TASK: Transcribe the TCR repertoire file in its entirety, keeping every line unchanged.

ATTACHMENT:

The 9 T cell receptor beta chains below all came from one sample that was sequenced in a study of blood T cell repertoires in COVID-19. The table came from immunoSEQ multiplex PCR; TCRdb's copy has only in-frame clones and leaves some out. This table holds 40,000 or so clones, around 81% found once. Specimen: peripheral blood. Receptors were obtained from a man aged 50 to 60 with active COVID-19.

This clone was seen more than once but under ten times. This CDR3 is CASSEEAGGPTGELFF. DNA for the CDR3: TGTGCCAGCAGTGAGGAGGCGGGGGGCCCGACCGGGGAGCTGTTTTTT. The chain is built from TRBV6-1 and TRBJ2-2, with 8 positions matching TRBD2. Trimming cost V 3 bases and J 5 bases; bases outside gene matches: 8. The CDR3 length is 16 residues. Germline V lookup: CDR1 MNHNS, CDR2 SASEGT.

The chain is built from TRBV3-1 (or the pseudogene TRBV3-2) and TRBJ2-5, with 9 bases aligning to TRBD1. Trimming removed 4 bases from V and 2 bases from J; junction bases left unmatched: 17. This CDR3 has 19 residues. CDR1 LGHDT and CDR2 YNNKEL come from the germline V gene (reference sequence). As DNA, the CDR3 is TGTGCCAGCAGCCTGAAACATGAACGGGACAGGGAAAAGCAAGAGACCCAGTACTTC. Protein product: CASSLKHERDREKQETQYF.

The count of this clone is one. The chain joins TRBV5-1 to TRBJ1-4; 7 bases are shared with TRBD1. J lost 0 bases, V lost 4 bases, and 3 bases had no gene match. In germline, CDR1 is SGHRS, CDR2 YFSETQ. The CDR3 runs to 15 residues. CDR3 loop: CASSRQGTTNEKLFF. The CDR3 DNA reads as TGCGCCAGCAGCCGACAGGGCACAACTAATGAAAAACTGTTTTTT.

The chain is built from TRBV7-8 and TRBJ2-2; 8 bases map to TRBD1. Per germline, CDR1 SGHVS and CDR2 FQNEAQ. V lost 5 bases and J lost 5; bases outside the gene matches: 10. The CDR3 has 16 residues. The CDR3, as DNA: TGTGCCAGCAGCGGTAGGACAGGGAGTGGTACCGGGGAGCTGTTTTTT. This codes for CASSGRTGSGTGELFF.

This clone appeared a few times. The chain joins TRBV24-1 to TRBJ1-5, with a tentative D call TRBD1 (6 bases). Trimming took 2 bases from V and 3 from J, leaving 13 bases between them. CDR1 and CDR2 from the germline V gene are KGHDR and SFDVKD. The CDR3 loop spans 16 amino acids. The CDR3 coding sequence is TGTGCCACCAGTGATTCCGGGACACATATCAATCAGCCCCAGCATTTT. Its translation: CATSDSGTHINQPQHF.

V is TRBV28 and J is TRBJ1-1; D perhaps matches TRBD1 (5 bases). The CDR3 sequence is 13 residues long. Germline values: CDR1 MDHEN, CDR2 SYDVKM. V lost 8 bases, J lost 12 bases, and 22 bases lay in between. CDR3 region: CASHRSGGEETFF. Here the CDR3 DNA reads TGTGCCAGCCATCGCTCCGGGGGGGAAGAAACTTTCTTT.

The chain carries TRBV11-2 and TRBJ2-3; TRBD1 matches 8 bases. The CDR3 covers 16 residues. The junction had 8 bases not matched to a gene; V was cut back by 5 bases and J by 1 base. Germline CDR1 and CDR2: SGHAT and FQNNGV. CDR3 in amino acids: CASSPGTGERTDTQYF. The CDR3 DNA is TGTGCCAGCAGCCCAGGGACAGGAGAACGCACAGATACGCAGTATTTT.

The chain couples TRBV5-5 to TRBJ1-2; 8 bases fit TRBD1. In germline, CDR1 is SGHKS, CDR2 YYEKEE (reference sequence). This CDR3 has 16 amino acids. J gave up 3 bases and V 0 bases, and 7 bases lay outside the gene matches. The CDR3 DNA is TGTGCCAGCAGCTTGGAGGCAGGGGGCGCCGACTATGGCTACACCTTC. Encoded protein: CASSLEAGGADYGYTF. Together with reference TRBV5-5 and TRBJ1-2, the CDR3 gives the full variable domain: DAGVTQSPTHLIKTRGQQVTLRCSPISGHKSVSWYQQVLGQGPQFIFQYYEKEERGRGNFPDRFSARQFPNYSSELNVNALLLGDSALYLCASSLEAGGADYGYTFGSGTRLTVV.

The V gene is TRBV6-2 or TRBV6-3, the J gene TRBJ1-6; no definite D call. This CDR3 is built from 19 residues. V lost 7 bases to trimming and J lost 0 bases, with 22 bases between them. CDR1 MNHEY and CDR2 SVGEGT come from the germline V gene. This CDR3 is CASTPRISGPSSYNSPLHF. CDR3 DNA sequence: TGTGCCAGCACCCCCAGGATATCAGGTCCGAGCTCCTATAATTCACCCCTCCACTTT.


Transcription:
The 9 T cell receptor beta chains below all came from one sample that was sequenced in a study of blood T cell repertoires in COVID-19. The table came from immunoSEQ multiplex PCR; TCRdb's copy has only in-frame clones and leaves some out. This table holds 40,000 or so clones, around 81% found once. Specimen: peripheral blood. Receptors were obtained from a man aged 50 to 60 with active COVID-19.

This clone was seen more than once but under ten times. This CDR3 is CASSEEAGGPTGELFF. DNA for the CDR3: TGTGCCAGCAGTGAGGAGGCGGGGGGCCCGACCGGGGAGCTGTTTTTT. The chain is built from TRBV6-1 and TRBJ2-2, with 8 positions matching TRBD2. Trimming cost V 3 bases and J 5 bases; bases outside gene matches: 8. The CDR3 length is 16 residues. Germline V lookup: CDR1 MNHNS, CDR2 SASEGT.

The chain is built from TRBV3-1 (or the pseudogene TRBV3-2) and TRBJ2-5, with 9 bases aligning to TRBD1. Trimming removed 4 bases from V and 2 bases from J; junction bases left unmatched: 17. This CDR3 has 19 residues. CDR1 LGHDT and CDR2 YNNKEL come from the germline V gene (reference sequence). As DNA, the CDR3 is TGTGCCAGCAGCCTGAAACATGAACGGGACAGGGAAAAGCAAGAGACCCAGTACTTC. Protein product: CASSLKHERDREKQETQYF.

The count of this clone is one. The chain joins TRBV5-1 to TRBJ1-4; 7 bases are shared with TRBD1. J lost 0 bases, V lost 4 bases, and 3 bases had no gene match. In germline, CDR1 is SGHRS, CDR2 YFSETQ. The CDR3 runs to 15 residues. CDR3 loop: CASSRQGTTNEKLFF. The CDR3 DNA reads as TGCGCCAGCAGCCGACAGGGCACAACTAATGAAAAACTGTTTTTT.

The chain is built from TRBV7-8 and TRBJ2-2; 8 bases map to TRBD1. Per germline, CDR1 SGHVS and CDR2 FQNEAQ. V lost 5 bases and J lost 5; bases outside the gene matches: 10. The CDR3 has 16 residues. The CDR3, as DNA: TGTGCCAGCAGCGGTAGGACAGGGAGTGGTACCGGGGAGCTGTTTTTT. This codes for CASSGRTGSGTGELFF.

This clone appeared a few times. The chain joins TRBV24-1 to TRBJ1-5, with a tentative D call TRBD1 (6 bases). Trimming took 2 bases from V and 3 from J, leaving 13 bases between them. CDR1 and CDR2 from the germline V gene are KGHDR and SFDVKD. The CDR3 loop spans 16 amino acids. The CDR3 coding sequence is TGTGCCACCAGTGATTCCGGGACACATATCAATCAGCCCCAGCATTTT. Its translation: CATSDSGTHINQPQHF.

V is TRBV28 and J is TRBJ1-1; D perhaps matches TRBD1 (5 bases). The CDR3 sequence is 13 residues long. Germline values: CDR1 MDHEN, CDR2 SYDVKM. V lost 8 bases, J lost 12 bases, and 22 bases lay in between. CDR3 region: CASHRSGGEETFF. Here the CDR3 DNA reads TGTGCCAGCCATCGCTCCGGGGGGGAAGAAACTTTCTTT.

The chain carries TRBV11-2 and TRBJ2-3; TRBD1 matches 8 bases. The CDR3 covers 16 residues. The junction had 8 bases not matched to a gene; V was cut back by 5 bases and J by 1 base. Germline CDR1 and CDR2: SGHAT and FQNNGV. CDR3 in amino acids: CASSPGTGERTDTQYF. The CDR3 DNA is TGTGCCAGCAGCCCAGGGACAGGAGAACGCACAGATACGCAGTATTTT.

The chain couples TRBV5-5 to TRBJ1-2; 8 bases fit TRBD1. In germline, CDR1 is SGHKS, CDR2 YYEKEE (reference sequence). This CDR3 has 16 amino acids. J gave up 3 bases and V 0 bases, and 7 bases lay outside the gene matches. The CDR3 DNA is TGTGCCAGCAGCTTGGAGGCAGGGGGCGCCGACTATGGCTACACCTTC. Encoded protein: CASSLEAGGADYGYTF. Together with reference TRBV5-5 and TRBJ1-2, the CDR3 gives the full variable domain: DAGVTQSPTHLIKTRGQQVTLRCSPISGHKSVSWYQQVLGQGPQFIFQYYEKEERGRGNFPDRFSARQFPNYSSELNVNALLLGDSALYLCASSLEAGGADYGYTFGSGTRLTVV.

The V gene is TRBV6-2 or TRBV6-3, the J gene TRBJ1-6; no definite D call. This CDR3 is built from 19 residues. V lost 7 bases to trimming and J lost 0 bases, with 22 bases between them. CDR1 MNHEY and CDR2 SVGEGT come from the germline V gene. This CDR3 is CASTPRISGPSSYNSPLHF. CDR3 DNA sequence: TGTGCCAGCACCCCCAGGATATCAGGTCCGAGCTCCTATAATTCACCCCTCCACTTT.